DuPont Dow merger moves closer, opposition mounts

DuPont and Dow Chemical have gained US antitrust approval according to a court filing in the US last week. It is a similar deal to the one they struck with European regulators back in March with a number of assets and certain crop protection products being sold of by both companies. The decision was not met with approval from farm leaders.

According to the filing in U.S. District Court for the District of Columbia, the assets to be sold include DuPont’s Finesse herbicide for winter wheat and Rynaxypyr insecticides, which the Justice Department said had U.S. annual sales of more than $100 million.

Condemning the move as a continuance of failed national economic policy, National Farmers Union President Roger Johnson released the following statement: Clearly, the Trump Administration is content allowing our country’s consolidation complex to continue. This is deeply disappointing, as it is this consolidation complex that has allowed for money and power to be drained from family farm operations and rural communities. What’s resulted is lost jobs, lowered wages, inflated costs, decreased economic opportunity, depleted resources and services, depopulation, and an inability for those that remain in rural America to decide their economic future.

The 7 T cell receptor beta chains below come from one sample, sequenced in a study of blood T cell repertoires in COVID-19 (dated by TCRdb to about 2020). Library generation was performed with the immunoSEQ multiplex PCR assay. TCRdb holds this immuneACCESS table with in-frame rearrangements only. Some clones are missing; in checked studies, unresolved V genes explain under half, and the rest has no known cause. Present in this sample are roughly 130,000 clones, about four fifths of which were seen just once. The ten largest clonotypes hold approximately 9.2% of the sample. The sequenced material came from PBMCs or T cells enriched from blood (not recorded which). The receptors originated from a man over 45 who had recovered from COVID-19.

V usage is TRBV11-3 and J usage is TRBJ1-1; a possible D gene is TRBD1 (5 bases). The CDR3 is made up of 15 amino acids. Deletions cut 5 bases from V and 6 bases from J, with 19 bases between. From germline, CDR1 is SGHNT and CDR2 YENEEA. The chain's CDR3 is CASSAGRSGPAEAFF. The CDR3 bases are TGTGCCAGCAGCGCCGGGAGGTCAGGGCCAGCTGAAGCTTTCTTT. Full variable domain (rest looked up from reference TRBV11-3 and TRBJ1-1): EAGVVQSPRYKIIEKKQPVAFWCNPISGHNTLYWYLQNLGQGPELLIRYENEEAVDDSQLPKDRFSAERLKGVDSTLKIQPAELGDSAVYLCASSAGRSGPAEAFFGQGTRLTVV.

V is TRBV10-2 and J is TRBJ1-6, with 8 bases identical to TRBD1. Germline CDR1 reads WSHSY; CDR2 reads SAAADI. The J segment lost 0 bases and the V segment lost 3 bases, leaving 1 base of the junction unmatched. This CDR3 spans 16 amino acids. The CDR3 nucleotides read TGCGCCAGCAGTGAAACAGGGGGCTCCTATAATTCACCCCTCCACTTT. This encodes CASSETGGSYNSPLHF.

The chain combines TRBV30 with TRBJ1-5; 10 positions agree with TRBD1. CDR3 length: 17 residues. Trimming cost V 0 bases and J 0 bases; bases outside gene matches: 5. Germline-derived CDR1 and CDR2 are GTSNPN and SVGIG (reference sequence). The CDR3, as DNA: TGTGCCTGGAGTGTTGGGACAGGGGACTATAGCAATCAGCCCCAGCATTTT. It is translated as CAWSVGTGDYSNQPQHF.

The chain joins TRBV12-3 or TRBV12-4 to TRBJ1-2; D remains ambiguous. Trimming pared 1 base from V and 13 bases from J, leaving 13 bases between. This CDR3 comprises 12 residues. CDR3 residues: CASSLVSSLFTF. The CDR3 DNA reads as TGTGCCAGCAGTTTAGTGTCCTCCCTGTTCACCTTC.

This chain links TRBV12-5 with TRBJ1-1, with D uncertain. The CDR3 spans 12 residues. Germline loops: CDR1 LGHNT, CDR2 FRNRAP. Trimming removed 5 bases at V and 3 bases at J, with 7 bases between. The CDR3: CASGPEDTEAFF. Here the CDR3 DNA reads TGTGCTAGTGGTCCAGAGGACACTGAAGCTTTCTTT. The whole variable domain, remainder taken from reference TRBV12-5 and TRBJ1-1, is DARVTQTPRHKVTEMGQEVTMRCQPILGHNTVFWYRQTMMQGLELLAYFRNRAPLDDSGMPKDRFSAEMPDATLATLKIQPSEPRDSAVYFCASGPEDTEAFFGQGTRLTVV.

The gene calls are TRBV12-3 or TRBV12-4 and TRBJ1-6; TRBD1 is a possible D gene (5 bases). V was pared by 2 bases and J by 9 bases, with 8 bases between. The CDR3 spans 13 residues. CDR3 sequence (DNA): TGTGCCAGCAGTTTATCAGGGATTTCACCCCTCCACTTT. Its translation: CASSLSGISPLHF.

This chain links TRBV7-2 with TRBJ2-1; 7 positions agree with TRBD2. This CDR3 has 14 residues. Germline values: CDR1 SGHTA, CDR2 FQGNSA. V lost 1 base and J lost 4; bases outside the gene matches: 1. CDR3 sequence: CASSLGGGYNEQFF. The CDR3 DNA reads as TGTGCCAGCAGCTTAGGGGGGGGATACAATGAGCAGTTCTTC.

“The combination of Dow and DuPont, coupled with other pending mergers, leaves family farmers with less competition and choice in the seed and agrichemical sectors. This drives up costs for farmers’ inputs, and it reduces the incentive for the remaining agricultural input giants to compete and innovate through research and development.

“Dow and DuPont produce essential, high quality seeds and products that farmers need. While we condemn the administration’s decision to allow the merger, we set our sights on ensuring the resulting seed and biotech firm keeps the promises made by Dow and DuPont to American family farmers and ranchers. This includes delivering localized solutions in seed and crop chemical innovation, increasing the productivity of American farmers and, most importantly, ensuring their profitability.”

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About The Author

Deputy editor of Agronomist and Arable Farmer as well as responsibility for the Agronomist and Arable Farmer and Farm Business websites. After 17 years milking cows on the family farm John started writing about agriculture in 1998 and has since written for a variety of publications and has developed a wide circle of contacts within the industry. When not working John is a season ticket holder at Stoke City and also of late has become a fitness freak, listing cycling, swimming and walking as his exercises of choice.